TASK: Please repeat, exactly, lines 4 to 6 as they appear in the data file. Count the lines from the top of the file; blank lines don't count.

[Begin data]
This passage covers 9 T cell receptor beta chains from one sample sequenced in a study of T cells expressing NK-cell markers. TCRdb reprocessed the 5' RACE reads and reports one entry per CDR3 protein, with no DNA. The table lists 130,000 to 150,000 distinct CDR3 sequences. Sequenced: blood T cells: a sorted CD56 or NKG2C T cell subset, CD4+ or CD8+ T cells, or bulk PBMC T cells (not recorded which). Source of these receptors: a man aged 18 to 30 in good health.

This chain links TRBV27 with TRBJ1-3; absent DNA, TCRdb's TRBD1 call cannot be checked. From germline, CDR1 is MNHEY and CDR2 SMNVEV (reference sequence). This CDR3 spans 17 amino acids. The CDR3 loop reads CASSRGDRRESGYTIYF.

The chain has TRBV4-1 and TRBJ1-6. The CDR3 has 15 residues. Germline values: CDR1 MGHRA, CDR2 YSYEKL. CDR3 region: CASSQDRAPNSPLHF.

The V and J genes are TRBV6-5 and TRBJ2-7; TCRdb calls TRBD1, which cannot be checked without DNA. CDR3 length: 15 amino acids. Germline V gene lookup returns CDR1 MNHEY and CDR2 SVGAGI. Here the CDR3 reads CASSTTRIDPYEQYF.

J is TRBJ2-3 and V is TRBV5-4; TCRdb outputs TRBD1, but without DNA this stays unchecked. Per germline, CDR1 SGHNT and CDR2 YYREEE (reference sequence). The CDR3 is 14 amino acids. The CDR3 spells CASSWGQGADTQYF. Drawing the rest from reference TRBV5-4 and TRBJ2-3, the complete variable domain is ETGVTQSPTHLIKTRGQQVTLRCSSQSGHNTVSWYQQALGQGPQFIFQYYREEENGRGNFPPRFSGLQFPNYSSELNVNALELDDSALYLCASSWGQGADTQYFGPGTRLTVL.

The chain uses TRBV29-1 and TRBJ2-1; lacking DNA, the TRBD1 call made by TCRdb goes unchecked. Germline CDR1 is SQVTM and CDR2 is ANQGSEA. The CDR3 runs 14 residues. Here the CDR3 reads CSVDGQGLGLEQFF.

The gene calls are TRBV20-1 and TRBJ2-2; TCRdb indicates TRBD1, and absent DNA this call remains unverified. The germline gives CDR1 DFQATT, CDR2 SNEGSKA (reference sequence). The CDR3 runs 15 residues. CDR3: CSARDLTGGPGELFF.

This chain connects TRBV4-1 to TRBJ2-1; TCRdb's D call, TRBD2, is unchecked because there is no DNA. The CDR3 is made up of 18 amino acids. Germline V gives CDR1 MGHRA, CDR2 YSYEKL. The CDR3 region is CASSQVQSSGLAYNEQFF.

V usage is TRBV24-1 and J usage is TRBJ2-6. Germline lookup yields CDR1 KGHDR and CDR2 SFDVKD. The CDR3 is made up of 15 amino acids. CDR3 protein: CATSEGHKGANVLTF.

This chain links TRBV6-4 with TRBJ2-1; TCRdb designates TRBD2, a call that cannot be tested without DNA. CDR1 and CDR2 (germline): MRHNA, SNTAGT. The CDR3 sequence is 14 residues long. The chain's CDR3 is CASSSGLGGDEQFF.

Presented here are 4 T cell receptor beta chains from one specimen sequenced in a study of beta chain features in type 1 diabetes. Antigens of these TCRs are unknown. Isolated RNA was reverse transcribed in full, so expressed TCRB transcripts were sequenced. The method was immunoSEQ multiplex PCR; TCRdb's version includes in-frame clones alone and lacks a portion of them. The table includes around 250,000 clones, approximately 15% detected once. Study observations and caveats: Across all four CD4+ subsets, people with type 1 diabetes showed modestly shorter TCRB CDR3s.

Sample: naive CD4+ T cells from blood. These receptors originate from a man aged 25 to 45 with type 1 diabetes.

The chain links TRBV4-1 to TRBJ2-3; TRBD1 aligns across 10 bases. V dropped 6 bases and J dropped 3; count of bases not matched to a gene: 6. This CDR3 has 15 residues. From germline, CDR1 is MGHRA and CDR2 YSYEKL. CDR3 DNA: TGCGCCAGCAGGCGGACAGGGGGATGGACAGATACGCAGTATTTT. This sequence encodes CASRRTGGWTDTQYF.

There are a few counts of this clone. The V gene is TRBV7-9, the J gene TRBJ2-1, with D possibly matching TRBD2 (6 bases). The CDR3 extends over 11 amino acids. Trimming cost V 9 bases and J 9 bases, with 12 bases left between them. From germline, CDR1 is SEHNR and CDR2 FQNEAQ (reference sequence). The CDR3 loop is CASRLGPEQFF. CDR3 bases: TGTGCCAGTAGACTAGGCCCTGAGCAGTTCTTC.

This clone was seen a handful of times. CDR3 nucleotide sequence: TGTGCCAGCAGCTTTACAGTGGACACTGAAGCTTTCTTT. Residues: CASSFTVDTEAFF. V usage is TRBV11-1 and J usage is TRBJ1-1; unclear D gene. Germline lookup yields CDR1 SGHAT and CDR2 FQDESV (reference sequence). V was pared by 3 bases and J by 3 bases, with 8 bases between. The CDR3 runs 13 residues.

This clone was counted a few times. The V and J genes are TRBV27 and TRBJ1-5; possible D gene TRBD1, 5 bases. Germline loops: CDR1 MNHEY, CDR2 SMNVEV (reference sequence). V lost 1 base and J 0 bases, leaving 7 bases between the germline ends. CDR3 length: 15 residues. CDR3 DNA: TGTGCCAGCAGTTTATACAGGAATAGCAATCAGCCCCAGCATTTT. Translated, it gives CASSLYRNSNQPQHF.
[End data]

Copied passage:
The V and J genes are TRBV6-5 and TRBJ2-7; TCRdb calls TRBD1, which cannot be checked without DNA. CDR3 length: 15 amino acids. Germline V gene lookup returns CDR1 MNHEY and CDR2 SVGAGI. Here the CDR3 reads CASSTTRIDPYEQYF.

J is TRBJ2-3 and V is TRBV5-4; TCRdb outputs TRBD1, but without DNA this stays unchecked. Per germline, CDR1 SGHNT and CDR2 YYREEE (reference sequence). The CDR3 is 14 amino acids. The CDR3 spells CASSWGQGADTQYF. Drawing the rest from reference TRBV5-4 and TRBJ2-3, the complete variable domain is ETGVTQSPTHLIKTRGQQVTLRCSSQSGHNTVSWYQQALGQGPQFIFQYYREEENGRGNFPPRFSGLQFPNYSSELNVNALELDDSALYLCASSWGQGADTQYFGPGTRLTVL.

The chain uses TRBV29-1 and TRBJ2-1; lacking DNA, the TRBD1 call made by TCRdb goes unchecked. Germline CDR1 is SQVTM and CDR2 is ANQGSEA. The CDR3 runs 14 residues. Here the CDR3 reads CSVDGQGLGLEQFF.